‘Enys Men’ (2023) Review: Unsettling Solitude and Endless Repetition
In the spring of 1973, The Volunteer (Mary Woodvine) is the sole inhabitant of an island off the British coast. She is involved in a botanical research program, where she documents the soil temperature of a spot on the cliffside. Mark Jenkin’s Enys Men (Cornish for ‘Stone Island’) is an experimental folk horror film. The director observes her relationship with the surroundings, documenting her mundane life and job as she battles with unknown demons.
Every morning, The Volunteer monitors an unearthly and rare-looking flower on top of the cliffside. She records the soil temperature, drops a rock into a well, and walks home. She writes “No change” in her log, makes herself a cup of tea, checks the gas levels on the generator, takes a bath and goes to bed. This is her daily routine every day. Her only line of communication is a static radio. One morning, she hears a distress signal on the radio. The Volunteer begins to see a creepy priest and schoolgirls walking around the island. The flower growing on the cliffside appears to have mossy substances, and The Volunteer realises it’s growing on her stomach, too.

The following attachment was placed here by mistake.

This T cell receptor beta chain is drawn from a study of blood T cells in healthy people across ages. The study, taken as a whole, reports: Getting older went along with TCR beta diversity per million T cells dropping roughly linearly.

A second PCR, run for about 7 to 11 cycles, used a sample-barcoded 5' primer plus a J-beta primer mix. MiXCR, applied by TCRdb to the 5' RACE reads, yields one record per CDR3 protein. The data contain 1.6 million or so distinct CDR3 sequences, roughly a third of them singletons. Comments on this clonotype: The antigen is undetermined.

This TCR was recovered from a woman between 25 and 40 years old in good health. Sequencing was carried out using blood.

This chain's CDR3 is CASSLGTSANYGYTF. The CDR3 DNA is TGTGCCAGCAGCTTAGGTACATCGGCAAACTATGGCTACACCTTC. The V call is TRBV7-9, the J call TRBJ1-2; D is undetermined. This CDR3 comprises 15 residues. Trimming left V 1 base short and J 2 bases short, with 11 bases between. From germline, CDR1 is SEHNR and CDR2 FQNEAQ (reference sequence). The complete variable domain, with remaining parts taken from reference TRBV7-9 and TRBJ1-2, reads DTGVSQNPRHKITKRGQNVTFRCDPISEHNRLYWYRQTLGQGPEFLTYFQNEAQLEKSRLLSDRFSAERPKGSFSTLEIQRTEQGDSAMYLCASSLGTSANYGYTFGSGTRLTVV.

The movie is shot on 16mm colour film. The visual imagery is gorgeous, with grainy imagery and desaturated colours that present an eerie atmosphere. Its extensive use of geographical space, such as the cliffside, her home, and where she drops a rock into the well, is shot the same way, with little changes. Every shot is beautiful and serene and shows expansive landscapes that match the tone of the film’s emotions.
However, Enys Men’s problem is the narrative structure. While the film visually flourishes, the plot and the character lack tension. The Volunteer’s hallucinations and daily routines aren’t enough to warrant dramatic tension. She reconnects with old lovers and meets singing school girls, but the storyline with no drama.
Enys Men is visually intoxicating; there’s no doubt about that. Jenkin cleverly uses gorgeous frames and landscapes that elevate the visual imagery. There isn’t a lot of dialogue in the film, but Woodvine performs hypnotically and channels the hallucinations. With its unique style and folklore tales, which could have built more tension, Jenkin archives a dramatic play between reality and misconceptions that complicates the mind of the only protagonist.